As for the plot, I found most of the questions from the overly ambiguous original to be answered fruitfully here, but there was the occasional setup that didn’t make sense. For one, why this family who suffered a horrific incident with their daughter would bring a bus full of little girls to their house when they know a secret lurks between them. I found this angle to be very illogical, and its intention is never really answered beyond some momentary commotion that doesn’t amount to anything. What is valuable is that we finally get an answer to the importance of the doll in the scenario. Part of what made me angry during the first film was how this object did nothing to warrant the fear that we’re supposed to give, so in this sequel, the screenwriters addressed this topic wonderfully, giving us answers as to who does the killing when this doll doesn’t move for the entire movie. The pacing is solid, but is a little tough to get into from the opening of the film because a lot is kind of rushed by in the first few scenes instead of given time to properly digest, but the good stuff definitely comes to those who wait. The final thirty minutes is everything that you love about these movies because the confrontation between good and evil is a brutal one that keeps on coming. There are several false finishes to the ending that I thought worked magnificently, even if the ending did drag on for a scene too long, leaving that feeling of satisfaction from a solid scary movie removed a degree or two because it felt like the writers didn’t know how to end it properly.

THE VERDICT – Although still riddled with cheap jump scares and the occasional plot hole to its depreciation, ‘Annabelle: Creation’ should’ve been the only prequel to the two cherished Conjuring films that set forth quite the reputation for modern horror. The surprisingly valuable work from a top-notch child cast, as well as a springboard of technical achievements that shouldn’t be overlooked in a mood over gore direction that impresses, even if some familiarity of horror setups tends to rear its ugly head from time to time. Sandberg is definitely a horror director on the up, but this one does take some time for you to witness his exceptional qualities.


Atomic Blonde

Charlize Theron returns to the silver screen to kick some more ass, this time as an intelligence agent known as ‘Atomic Blonde’. In 1989, on the eve of the collapse of the Berlin Wall and the shifting of superpower alliances, the dangerous Lorraine Broughton (Theron), a top-level spy for MI6, is dispatched to Berlin to take down a ruthless espionage ring that has just killed an undercover agent for reasons unknown. Lorraine is ordered to cooperate with Berlin station chief David Percival (James McAvoy), and the two form an uneasy alliance, unleashing their full arsenal of skills in pursuing a threat that jeopardizes the West’s entire intelligence operation. But someone close is revealed to have set Lorraine up, so now she must take down the entourage while finding her mysterious betrayer. ‘Atomic Blonde’ is directed by David Leitch, and is rated R for sequences of strong violence, language throughout, and some sexuality/nudity.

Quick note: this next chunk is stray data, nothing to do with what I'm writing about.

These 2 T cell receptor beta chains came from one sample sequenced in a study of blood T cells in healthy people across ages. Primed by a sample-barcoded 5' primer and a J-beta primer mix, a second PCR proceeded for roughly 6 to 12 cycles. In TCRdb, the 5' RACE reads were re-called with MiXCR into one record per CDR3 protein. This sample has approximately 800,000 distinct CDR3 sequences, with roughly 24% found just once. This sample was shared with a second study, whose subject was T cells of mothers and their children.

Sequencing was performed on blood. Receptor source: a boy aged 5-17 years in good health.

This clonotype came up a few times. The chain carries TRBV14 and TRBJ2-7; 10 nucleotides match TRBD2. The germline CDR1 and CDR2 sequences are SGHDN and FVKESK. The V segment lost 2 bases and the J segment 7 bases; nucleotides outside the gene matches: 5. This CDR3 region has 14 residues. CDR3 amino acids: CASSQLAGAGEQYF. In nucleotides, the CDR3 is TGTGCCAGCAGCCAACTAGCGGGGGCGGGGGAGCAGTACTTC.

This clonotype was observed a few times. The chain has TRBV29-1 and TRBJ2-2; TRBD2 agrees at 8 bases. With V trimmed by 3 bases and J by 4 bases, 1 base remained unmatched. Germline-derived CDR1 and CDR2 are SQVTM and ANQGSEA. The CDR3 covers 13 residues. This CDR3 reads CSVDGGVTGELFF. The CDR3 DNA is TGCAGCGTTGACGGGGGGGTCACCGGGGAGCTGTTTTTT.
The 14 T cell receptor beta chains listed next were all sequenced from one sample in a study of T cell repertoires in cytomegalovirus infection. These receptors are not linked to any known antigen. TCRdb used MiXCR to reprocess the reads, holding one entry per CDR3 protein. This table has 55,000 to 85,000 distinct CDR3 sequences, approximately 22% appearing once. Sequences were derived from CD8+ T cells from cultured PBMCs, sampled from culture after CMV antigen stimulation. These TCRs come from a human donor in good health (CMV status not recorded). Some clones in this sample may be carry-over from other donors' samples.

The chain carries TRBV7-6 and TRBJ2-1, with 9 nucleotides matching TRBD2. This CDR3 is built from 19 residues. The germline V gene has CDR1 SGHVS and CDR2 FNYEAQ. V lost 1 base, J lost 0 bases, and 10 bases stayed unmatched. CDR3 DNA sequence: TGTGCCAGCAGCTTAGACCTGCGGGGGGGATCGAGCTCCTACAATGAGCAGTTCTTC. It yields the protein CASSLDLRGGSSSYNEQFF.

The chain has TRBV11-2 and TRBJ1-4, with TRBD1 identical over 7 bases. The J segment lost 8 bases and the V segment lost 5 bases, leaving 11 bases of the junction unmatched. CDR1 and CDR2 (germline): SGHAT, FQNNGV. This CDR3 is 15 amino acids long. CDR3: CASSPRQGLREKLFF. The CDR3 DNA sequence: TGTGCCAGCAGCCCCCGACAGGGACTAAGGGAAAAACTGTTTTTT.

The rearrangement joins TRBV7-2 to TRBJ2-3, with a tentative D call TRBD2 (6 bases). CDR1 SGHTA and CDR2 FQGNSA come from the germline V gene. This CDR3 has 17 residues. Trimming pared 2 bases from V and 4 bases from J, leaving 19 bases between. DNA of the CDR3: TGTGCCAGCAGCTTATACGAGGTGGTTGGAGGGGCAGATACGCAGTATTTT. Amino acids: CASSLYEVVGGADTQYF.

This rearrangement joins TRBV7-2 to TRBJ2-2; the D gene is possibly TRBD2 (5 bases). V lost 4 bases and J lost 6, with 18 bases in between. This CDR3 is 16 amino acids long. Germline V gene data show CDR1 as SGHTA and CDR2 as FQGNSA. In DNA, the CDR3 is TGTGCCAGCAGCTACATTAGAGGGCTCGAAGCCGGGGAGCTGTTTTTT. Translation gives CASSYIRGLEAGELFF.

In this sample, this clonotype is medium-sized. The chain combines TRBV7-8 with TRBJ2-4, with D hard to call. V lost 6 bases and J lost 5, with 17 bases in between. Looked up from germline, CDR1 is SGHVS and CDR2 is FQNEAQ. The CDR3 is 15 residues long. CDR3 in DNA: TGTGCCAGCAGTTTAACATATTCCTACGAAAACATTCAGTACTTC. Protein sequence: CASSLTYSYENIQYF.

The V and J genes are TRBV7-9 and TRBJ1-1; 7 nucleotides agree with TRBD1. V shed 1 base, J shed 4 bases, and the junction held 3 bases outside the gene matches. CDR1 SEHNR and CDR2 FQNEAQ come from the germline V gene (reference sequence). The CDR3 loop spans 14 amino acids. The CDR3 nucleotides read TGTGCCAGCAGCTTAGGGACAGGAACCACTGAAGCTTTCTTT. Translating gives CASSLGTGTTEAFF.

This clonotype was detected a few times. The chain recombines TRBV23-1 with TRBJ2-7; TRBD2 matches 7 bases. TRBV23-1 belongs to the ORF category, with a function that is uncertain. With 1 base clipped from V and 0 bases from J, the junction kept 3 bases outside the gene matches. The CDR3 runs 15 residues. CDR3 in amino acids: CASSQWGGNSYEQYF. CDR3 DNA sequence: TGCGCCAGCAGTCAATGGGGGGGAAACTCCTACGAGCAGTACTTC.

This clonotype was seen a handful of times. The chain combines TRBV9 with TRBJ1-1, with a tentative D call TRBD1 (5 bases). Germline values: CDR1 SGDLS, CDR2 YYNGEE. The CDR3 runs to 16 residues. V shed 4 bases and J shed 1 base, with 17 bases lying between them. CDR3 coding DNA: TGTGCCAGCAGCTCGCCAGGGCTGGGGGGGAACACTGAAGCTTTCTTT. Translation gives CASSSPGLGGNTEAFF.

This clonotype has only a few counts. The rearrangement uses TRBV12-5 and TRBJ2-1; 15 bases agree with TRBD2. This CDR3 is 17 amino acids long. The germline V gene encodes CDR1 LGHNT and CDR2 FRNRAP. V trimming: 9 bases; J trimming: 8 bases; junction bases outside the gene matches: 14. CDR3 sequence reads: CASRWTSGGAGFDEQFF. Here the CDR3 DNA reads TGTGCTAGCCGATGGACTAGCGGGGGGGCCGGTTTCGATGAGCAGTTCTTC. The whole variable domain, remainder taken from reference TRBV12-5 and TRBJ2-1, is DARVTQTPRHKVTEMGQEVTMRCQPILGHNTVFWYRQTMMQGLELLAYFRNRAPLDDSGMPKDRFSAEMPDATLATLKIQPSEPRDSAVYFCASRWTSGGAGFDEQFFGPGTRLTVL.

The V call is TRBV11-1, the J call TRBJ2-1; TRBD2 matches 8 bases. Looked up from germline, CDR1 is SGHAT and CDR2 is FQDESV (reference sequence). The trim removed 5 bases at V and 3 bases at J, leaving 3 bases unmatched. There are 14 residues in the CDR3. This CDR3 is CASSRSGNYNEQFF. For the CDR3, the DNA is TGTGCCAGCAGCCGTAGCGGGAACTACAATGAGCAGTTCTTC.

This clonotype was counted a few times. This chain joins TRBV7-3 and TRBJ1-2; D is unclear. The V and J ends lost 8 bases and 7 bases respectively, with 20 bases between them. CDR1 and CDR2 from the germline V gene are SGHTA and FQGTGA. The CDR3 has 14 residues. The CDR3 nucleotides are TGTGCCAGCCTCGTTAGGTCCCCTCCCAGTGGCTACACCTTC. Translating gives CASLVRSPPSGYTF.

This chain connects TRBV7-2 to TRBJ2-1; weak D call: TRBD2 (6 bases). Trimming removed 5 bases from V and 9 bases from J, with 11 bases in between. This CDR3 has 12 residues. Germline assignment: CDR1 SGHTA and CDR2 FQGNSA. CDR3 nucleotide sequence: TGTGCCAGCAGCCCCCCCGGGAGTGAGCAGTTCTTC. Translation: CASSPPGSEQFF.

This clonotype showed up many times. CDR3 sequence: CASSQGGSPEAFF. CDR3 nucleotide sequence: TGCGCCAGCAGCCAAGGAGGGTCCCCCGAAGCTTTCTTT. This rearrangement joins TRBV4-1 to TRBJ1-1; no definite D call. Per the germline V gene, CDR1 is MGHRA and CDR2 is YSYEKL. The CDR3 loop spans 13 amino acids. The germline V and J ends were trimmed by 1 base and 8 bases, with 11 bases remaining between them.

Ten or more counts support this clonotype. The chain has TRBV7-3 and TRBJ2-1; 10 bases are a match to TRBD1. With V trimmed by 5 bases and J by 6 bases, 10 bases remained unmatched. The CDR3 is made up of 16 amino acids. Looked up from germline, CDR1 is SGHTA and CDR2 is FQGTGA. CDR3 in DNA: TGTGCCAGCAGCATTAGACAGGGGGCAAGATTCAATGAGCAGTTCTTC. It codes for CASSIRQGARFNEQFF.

Being that ‘Atomic Blonde’ is set during the late 80’s, at the dawn of a new era in Russia, there’s much to be said about this distinct setting that clutches itself around the look and feel of Leitch’s picture. The movie features a very weathered kind of look behind the lens of cinematography that faithfully paints the picture of the mundane exterior shots, but also the neon interiors that made up eastern Europe during this age. This film definitely casts an easily immersive experience to surrender yourself to the kind of panic and uncertainty that filled the air during the fall of the Berlin Wall, and If this isn’t enough, a vibrantly echoed soundtrack of 80’s new wave hits more than audibly set the stage for some graphic chaos that never relents on its opposition. Despite the music generating more than a healthy dose of toe-tapping from this critic, I was alarmed at the jarring mixing that was being done to the levels of its volume that would jump from time to time. Most of this can be explained by the music feeling like a tool to increase the intensity of a chase or fight sequence, but I refer more to the toll that it took on my ears as it picks and chooses various times during a single sequence when to increase and decrease the decibals. Picture a child manning the control switches in a car; it is that alarming.

From a storytelling perspective, this is basically an inquisition scene to that of Theron’s Broughton for the chaos that has ensued over the last ten days. There are a lot of problems that I have with this perspective, mainly that the editing of present day and past flashbacks are so jumpy that I often had trouble reminding myself where I was at in the script, but more so in the flaws of storytelling that the writers have no better way to cover up. For example, one of my favorite cliches in this particular kind of setup is how a character can explain in such vivid detail everything that went down during a scene and location where she wasn’t at. Then there’s the chronological sequencing which went off of the rails more than once. There were more than a few scenes in the film where there would be a flashback within a flashback, and it left me aghast at just how overcomplicated these simple tasks performed themselves. Thankfully, the jumpy nature does settle down during a second half, which was definitely the movie’s strengths once it has riddled itself of all of the gimmicks from the first act of the movie that handicapped it at nearly every turn.